Our Staff

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Justina Ray
President & Senior Scientist
Dr. Justina Ray has been President and Senior Scientist of Wildlife Conservation Society Canada since its incorporation in 2004. In addition to overseeing the operations of WCS Canada, Justina is involved in research and policy activities associated with land use planning and large mammal conservation in northern landscapes. Having worked for years in African and Asian tropical forests, North America has been her predominant geographic focus over the past two decades. Justina has been appointed to numerous government advisory panels related to policy development for species at risk and land use planning in Ontario and Canada. She was the co-chair of the Terrestrial Mammals Subcommittee of the Committee on the Status of Endangered Wildlife in Canada (COSEWIC) from 2009-2017 and is currently a member of the IUCN Taskforce on Biodiversity and Protected Areas. She has been editor or author of 3 books and numerous peer-reviewed articles, and is Adjunct Professor at the University of Toronto (Faculty of Forestry) and Trent University (Biology Department) and Research Associate at the Centre for Biodiversity and Conservation Biology at the Royal Ontario Museum.
Cheryl Chetkiewicz
Conservation Scientist
Cheryl Chetkiewicz is a Conservation Scientist. Her current program of work includes cumulative effects, environmental assessment, land use planning and policy, monitoring at community and regional scales, and engagement with Indigenous Peoples across our programs in Canada. More recently, Cheryl led Ontario's Northern Boreal program where her work focused on conserving the boreal region in the far north in Ontario through applied and field research on fish and wildlife. Cheryl has a PhD in Ecology from the University of Alberta where she developed models to design wildlife corridors to conserve grizzly bears and cougars. Cheryl is a board member of the Ontario Association for Impact Assessment. In addition to her current work with WCS Canada, she has worked with governments, Indigenous Peoples, and interested stakeholders on wildlife management and conservation in Alaska, the Northwest Territories, and Peru.
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Gillian Woolmer
Director, Finance and Operations
While WCS Canada’s scientists focus on delivering conservation outcomes Gillian is responsible for ensuring WCS Canada is operating effectively, efficiently and sustainably, from financial management to human resources to regulatory compliance. Gillian comes to this role with a strong background in conservation with WCS. Since joining WCS in 2000, Gillian has led and collaborated on a diversity of projects, including; mapping the global Human Footprint, and rescaling this methodology to the Northern Appalachian Ecoregion, developing web-based conservation mapping tools, estimating rates of deforestation in Sumatra, mapping mandrill habitat use in Gabon, and the identification of wolverine range and caribou wintering grounds in Ontario. Gillian has a Masters degree in Geology and Mineral Exploration with extensive field experience ranging from the Highlands of Scotland and the mines of central Queensland, Australia, to the Atacama Desert of Northern Chile and a variety of gold exploration projects in Ghana, Mali and Eritrea. In addition, Gillian holds a Certificate in Conservation Biology from Columbia University, New York, an Advanced Diploma in GIS from the College of Geographic Sciences (COGS) in Nova Scotia, and a certificate in Human Resource Management from the Social Economy Centre of the University of Toronto.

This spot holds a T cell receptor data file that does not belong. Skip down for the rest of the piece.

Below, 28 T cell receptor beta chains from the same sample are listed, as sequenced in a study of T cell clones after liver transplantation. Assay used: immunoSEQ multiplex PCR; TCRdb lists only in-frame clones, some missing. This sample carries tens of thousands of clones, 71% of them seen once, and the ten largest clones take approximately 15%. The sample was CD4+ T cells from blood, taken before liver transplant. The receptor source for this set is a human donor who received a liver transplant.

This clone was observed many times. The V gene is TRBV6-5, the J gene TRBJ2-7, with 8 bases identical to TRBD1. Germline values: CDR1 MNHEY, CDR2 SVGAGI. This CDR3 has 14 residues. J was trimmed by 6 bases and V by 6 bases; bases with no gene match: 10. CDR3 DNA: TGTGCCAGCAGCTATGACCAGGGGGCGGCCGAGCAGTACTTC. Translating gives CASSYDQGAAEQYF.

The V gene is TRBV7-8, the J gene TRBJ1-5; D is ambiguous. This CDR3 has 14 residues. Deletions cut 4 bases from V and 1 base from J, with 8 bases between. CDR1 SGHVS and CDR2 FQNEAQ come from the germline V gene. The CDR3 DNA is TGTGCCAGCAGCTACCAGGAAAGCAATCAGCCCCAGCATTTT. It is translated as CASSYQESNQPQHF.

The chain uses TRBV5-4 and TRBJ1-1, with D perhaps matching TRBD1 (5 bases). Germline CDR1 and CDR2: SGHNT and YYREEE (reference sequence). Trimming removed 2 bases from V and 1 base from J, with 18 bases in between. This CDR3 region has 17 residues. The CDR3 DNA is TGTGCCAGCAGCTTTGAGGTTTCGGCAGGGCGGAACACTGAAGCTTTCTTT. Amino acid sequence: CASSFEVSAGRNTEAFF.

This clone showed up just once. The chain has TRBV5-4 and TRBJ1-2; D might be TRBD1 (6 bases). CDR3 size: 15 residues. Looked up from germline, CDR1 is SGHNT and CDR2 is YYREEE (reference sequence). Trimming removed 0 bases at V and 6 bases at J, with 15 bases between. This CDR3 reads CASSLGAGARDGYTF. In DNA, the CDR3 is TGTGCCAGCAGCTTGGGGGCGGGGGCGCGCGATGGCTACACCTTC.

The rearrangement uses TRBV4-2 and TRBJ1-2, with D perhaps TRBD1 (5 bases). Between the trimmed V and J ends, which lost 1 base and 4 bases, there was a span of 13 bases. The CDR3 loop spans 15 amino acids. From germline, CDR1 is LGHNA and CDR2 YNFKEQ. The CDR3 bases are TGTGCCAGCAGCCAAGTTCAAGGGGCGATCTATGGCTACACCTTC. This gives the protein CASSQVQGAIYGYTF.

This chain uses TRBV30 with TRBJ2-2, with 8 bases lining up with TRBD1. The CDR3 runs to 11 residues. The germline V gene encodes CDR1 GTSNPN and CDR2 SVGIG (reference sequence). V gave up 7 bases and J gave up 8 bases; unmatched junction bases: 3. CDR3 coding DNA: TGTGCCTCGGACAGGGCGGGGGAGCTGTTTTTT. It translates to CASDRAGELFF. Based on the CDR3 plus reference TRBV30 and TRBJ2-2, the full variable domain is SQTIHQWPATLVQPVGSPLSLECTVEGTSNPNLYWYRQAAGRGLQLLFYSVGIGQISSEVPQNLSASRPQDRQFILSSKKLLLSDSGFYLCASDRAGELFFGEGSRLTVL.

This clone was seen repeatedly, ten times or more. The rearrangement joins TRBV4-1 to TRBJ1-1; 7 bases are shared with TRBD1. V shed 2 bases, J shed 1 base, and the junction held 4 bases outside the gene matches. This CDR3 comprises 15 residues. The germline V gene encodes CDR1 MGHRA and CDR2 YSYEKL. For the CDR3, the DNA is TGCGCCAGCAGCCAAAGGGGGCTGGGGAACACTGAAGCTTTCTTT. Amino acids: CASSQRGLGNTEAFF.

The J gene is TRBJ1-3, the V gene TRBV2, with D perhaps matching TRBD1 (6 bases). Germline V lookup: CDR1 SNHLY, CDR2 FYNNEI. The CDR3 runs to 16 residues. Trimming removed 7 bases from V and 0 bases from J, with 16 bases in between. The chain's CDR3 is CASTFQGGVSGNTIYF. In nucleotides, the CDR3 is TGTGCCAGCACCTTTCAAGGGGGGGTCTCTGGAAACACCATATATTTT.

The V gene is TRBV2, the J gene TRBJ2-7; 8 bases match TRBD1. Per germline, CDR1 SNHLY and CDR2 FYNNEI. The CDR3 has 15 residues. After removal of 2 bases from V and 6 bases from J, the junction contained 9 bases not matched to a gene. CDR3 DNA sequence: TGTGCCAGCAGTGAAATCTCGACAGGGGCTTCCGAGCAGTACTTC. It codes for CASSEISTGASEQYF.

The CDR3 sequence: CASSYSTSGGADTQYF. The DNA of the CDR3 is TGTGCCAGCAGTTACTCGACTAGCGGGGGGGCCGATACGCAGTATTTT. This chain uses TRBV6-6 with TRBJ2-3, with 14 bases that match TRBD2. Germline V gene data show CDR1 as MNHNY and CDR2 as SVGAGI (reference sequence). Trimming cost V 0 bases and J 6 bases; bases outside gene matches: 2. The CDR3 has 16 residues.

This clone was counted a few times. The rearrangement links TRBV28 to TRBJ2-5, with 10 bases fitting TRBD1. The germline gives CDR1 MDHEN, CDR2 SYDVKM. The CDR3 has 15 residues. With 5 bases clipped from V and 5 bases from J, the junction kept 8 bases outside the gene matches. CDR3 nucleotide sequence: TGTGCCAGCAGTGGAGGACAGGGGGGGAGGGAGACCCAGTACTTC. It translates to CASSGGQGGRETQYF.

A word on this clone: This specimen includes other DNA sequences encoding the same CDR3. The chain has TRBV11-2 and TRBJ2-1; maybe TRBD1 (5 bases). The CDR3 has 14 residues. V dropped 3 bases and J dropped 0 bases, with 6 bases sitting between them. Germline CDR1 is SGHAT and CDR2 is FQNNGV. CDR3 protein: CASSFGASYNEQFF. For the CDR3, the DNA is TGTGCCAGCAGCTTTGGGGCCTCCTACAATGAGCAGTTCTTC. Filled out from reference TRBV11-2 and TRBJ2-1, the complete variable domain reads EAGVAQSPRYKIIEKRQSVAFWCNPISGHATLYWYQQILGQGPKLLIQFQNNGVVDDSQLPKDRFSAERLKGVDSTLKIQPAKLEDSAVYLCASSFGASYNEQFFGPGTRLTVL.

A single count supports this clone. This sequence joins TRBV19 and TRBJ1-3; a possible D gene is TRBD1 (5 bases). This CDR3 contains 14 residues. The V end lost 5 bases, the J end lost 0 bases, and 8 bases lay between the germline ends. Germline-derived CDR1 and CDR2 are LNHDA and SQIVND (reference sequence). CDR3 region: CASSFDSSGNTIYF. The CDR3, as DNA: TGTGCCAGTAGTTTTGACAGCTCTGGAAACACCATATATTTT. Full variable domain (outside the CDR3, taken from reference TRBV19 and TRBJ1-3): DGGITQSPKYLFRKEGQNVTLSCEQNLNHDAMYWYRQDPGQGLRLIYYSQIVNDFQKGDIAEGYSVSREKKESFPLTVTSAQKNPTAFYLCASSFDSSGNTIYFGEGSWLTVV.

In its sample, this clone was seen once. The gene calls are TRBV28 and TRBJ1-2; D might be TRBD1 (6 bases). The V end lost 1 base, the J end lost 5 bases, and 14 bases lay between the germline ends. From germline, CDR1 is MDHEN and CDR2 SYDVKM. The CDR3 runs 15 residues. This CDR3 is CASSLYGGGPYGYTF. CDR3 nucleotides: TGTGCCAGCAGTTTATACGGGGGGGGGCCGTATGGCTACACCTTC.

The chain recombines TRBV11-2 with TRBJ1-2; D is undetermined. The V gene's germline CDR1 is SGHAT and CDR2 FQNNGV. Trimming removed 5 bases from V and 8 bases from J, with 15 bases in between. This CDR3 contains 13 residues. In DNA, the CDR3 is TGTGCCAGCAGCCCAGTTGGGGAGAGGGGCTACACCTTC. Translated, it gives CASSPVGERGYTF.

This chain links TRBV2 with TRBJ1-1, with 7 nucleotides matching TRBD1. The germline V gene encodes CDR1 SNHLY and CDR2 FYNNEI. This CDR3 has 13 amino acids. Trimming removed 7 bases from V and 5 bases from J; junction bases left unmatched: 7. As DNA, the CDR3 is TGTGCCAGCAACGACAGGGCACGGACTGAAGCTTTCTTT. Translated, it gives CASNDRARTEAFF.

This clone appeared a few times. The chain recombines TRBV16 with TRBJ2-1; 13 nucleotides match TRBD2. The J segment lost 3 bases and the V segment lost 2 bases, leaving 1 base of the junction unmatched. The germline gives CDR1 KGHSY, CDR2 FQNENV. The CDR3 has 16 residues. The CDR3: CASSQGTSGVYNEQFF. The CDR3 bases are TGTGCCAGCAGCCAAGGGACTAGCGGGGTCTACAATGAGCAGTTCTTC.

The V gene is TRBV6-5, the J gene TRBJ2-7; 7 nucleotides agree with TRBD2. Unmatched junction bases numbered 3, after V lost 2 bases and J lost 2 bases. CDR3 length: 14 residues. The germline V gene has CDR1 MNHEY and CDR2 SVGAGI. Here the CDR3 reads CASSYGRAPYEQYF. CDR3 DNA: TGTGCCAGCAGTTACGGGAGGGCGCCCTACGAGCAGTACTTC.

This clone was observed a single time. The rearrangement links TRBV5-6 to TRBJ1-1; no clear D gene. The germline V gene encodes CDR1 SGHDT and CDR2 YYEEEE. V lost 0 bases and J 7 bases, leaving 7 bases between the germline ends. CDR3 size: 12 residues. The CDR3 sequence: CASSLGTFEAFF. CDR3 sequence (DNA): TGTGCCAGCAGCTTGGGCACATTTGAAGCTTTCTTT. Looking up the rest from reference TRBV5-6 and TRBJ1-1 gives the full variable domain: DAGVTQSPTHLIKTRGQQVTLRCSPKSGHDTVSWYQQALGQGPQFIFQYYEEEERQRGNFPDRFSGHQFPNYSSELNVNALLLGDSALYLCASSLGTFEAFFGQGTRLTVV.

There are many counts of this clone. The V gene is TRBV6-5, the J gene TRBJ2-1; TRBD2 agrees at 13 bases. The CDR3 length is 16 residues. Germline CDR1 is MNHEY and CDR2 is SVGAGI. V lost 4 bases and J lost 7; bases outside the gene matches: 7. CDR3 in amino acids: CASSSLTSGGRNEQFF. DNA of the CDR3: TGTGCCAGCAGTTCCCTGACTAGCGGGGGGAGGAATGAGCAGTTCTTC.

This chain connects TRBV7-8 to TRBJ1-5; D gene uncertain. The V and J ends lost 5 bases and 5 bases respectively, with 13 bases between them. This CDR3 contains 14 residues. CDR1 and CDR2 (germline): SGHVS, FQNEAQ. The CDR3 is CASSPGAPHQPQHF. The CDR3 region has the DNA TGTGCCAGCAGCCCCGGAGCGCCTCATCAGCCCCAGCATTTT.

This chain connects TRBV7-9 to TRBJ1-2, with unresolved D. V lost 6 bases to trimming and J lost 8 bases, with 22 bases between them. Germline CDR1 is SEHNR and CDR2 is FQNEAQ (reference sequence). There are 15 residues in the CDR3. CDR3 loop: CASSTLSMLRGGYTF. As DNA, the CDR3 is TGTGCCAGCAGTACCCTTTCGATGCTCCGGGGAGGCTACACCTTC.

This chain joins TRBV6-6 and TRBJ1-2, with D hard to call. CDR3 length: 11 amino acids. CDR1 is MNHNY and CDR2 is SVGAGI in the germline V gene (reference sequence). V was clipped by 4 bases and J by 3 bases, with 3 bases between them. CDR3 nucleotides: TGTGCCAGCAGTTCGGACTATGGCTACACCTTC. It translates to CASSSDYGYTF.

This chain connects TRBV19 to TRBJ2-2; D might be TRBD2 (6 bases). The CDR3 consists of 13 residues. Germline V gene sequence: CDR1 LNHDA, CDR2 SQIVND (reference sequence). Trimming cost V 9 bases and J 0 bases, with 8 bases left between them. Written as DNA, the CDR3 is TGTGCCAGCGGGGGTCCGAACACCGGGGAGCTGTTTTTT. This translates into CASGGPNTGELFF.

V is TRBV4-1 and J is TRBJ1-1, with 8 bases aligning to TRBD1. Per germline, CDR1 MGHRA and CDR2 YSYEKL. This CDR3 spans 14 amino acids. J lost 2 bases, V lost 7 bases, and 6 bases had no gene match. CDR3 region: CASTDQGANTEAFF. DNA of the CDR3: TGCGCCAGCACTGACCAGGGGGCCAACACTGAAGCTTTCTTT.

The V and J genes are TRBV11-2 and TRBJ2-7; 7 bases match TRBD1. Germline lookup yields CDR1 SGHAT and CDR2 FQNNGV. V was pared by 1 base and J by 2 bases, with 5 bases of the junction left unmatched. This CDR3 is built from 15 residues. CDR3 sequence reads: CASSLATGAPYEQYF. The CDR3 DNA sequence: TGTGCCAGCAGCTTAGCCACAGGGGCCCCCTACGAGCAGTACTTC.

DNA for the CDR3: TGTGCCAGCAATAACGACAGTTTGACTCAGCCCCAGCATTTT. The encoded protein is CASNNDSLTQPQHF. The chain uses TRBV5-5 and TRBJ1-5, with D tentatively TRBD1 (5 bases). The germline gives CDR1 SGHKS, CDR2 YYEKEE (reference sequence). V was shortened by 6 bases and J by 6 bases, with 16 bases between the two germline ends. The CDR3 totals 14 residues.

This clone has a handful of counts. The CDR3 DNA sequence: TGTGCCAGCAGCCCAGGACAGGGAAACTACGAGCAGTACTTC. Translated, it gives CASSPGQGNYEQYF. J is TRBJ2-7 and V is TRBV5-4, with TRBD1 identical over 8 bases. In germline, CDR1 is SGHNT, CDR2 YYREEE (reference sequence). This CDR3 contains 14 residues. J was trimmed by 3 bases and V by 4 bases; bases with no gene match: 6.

Donald Reid
Emeritus Scientist
Don Reid retired from active duty with WCS Canada in May 2023, but remains affiliated as an adviser and while he publishes various scientific and policy investigations. Don led the Northern Boreal Mountains landscape program in northwest Canada (based out of Whitehorse, Yukon) from WCS Canada’s inception in 2004. With MSc (University of Calgary) and PhD (University of British Columbia) degrees, he spent about half his working life as a wildlife biologist with WCS, first as a contractor with WCS Global on the giant panda conservation program in Sichuan, China (1985-88), and later with WCS Canada. In northwest Canada, Don led WCS Canada’s involvement in strategic land use planning and establishment of new protected areas (Peel Watershed and Dawson Region planning), research on the influence of climate change on Arctic terrestrial ecology (International Polar Year 2006-2010, and Arctic Biodiversity Assessment), policy debates on environmental impacts of energy (large-scale hydro, and biomass) developments, conservation of wildlife on agricultural lands, lake conservation, and planning for impacts of climate change on ecosystems. His WCS field research in boreal Yukon has focused on river otters as indicators of aquatic ecosystem health, beavers as agents of change in riparian ecosystems, and spatial scale of forest disturbance as an influence on food webs where snowshoe hares are the dominant trophic species. He is currently exploring the origins and philosophical/cultural basis of the colonial-materialist world view so as to better understand its dramatic and sinister inability to provide a sustainable future for humans and Nature, and search for remedies.

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